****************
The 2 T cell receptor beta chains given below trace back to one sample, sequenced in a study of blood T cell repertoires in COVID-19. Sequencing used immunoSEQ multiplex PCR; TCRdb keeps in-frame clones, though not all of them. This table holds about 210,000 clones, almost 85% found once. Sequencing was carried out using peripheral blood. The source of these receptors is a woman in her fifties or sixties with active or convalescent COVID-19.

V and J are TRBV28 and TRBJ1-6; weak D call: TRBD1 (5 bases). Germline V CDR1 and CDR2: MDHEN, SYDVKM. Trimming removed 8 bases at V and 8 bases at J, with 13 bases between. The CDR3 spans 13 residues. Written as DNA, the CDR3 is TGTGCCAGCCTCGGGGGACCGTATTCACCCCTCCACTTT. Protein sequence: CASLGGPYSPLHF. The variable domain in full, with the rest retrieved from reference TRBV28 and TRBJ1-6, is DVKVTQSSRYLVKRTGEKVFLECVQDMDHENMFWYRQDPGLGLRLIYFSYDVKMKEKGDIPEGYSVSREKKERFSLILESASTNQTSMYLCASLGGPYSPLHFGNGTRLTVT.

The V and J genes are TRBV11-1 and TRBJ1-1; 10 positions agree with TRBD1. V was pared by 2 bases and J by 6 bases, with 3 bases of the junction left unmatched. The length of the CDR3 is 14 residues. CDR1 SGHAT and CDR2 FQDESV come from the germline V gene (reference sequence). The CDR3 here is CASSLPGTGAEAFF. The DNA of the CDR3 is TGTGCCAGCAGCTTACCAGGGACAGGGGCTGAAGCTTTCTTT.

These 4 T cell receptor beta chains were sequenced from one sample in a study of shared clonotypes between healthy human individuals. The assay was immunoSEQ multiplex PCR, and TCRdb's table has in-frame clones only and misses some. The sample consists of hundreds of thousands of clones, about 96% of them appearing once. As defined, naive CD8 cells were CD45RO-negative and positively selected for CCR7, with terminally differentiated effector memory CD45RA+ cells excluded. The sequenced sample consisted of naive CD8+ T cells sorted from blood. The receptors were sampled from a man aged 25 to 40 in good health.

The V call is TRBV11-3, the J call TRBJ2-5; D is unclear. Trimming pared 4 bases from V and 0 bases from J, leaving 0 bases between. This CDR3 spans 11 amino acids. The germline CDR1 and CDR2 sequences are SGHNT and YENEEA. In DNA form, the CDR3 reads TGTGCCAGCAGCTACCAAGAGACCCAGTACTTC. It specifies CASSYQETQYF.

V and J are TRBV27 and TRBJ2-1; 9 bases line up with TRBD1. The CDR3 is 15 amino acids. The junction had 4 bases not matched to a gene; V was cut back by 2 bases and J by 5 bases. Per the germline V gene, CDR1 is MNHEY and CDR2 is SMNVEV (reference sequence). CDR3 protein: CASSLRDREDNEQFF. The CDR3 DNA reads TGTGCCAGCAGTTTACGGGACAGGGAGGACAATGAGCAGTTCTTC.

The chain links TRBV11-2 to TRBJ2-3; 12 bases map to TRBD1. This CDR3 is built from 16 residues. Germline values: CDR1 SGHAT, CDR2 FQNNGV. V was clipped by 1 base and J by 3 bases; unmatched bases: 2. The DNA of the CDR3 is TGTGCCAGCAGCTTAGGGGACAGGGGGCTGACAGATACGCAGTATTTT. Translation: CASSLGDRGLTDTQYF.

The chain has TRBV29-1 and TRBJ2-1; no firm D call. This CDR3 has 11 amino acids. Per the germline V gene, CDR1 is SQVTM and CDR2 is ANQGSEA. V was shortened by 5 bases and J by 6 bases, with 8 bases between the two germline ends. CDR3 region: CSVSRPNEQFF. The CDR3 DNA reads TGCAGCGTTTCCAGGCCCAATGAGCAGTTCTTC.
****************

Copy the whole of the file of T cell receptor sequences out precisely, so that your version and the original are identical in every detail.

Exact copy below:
The 2 T cell receptor beta chains given below trace back to one sample, sequenced in a study of blood T cell repertoires in COVID-19. Sequencing used immunoSEQ multiplex PCR; TCRdb keeps in-frame clones, though not all of them. This table holds about 210,000 clones, almost 85% found once. Sequencing was carried out using peripheral blood. The source of these receptors is a woman in her fifties or sixties with active or convalescent COVID-19.

V and J are TRBV28 and TRBJ1-6; weak D call: TRBD1 (5 bases). Germline V CDR1 and CDR2: MDHEN, SYDVKM. Trimming removed 8 bases at V and 8 bases at J, with 13 bases between. The CDR3 spans 13 residues. Written as DNA, the CDR3 is TGTGCCAGCCTCGGGGGACCGTATTCACCCCTCCACTTT. Protein sequence: CASLGGPYSPLHF. The variable domain in full, with the rest retrieved from reference TRBV28 and TRBJ1-6, is DVKVTQSSRYLVKRTGEKVFLECVQDMDHENMFWYRQDPGLGLRLIYFSYDVKMKEKGDIPEGYSVSREKKERFSLILESASTNQTSMYLCASLGGPYSPLHFGNGTRLTVT.

The V and J genes are TRBV11-1 and TRBJ1-1; 10 positions agree with TRBD1. V was pared by 2 bases and J by 6 bases, with 3 bases of the junction left unmatched. The length of the CDR3 is 14 residues. CDR1 SGHAT and CDR2 FQDESV come from the germline V gene (reference sequence). The CDR3 here is CASSLPGTGAEAFF. The DNA of the CDR3 is TGTGCCAGCAGCTTACCAGGGACAGGGGCTGAAGCTTTCTTT.

These 4 T cell receptor beta chains were sequenced from one sample in a study of shared clonotypes between healthy human individuals. The assay was immunoSEQ multiplex PCR, and TCRdb's table has in-frame clones only and misses some. The sample consists of hundreds of thousands of clones, about 96% of them appearing once. As defined, naive CD8 cells were CD45RO-negative and positively selected for CCR7, with terminally differentiated effector memory CD45RA+ cells excluded. The sequenced sample consisted of naive CD8+ T cells sorted from blood. The receptors were sampled from a man aged 25 to 40 in good health.

The V call is TRBV11-3, the J call TRBJ2-5; D is unclear. Trimming pared 4 bases from V and 0 bases from J, leaving 0 bases between. This CDR3 spans 11 amino acids. The germline CDR1 and CDR2 sequences are SGHNT and YENEEA. In DNA form, the CDR3 reads TGTGCCAGCAGCTACCAAGAGACCCAGTACTTC. It specifies CASSYQETQYF.

V and J are TRBV27 and TRBJ2-1; 9 bases line up with TRBD1. The CDR3 is 15 amino acids. The junction had 4 bases not matched to a gene; V was cut back by 2 bases and J by 5 bases. Per the germline V gene, CDR1 is MNHEY and CDR2 is SMNVEV (reference sequence). CDR3 protein: CASSLRDREDNEQFF. The CDR3 DNA reads TGTGCCAGCAGTTTACGGGACAGGGAGGACAATGAGCAGTTCTTC.

The chain links TRBV11-2 to TRBJ2-3; 12 bases map to TRBD1. This CDR3 is built from 16 residues. Germline values: CDR1 SGHAT, CDR2 FQNNGV. V was clipped by 1 base and J by 3 bases; unmatched bases: 2. The DNA of the CDR3 is TGTGCCAGCAGCTTAGGGGACAGGGGGCTGACAGATACGCAGTATTTT. Translation: CASSLGDRGLTDTQYF.

The chain has TRBV29-1 and TRBJ2-1; no firm D call. This CDR3 has 11 amino acids. Per the germline V gene, CDR1 is SQVTM and CDR2 is ANQGSEA. V was shortened by 5 bases and J by 6 bases, with 8 bases between the two germline ends. CDR3 region: CSVSRPNEQFF. The CDR3 DNA reads TGCAGCGTTTCCAGGCCCAATGAGCAGTTCTTC.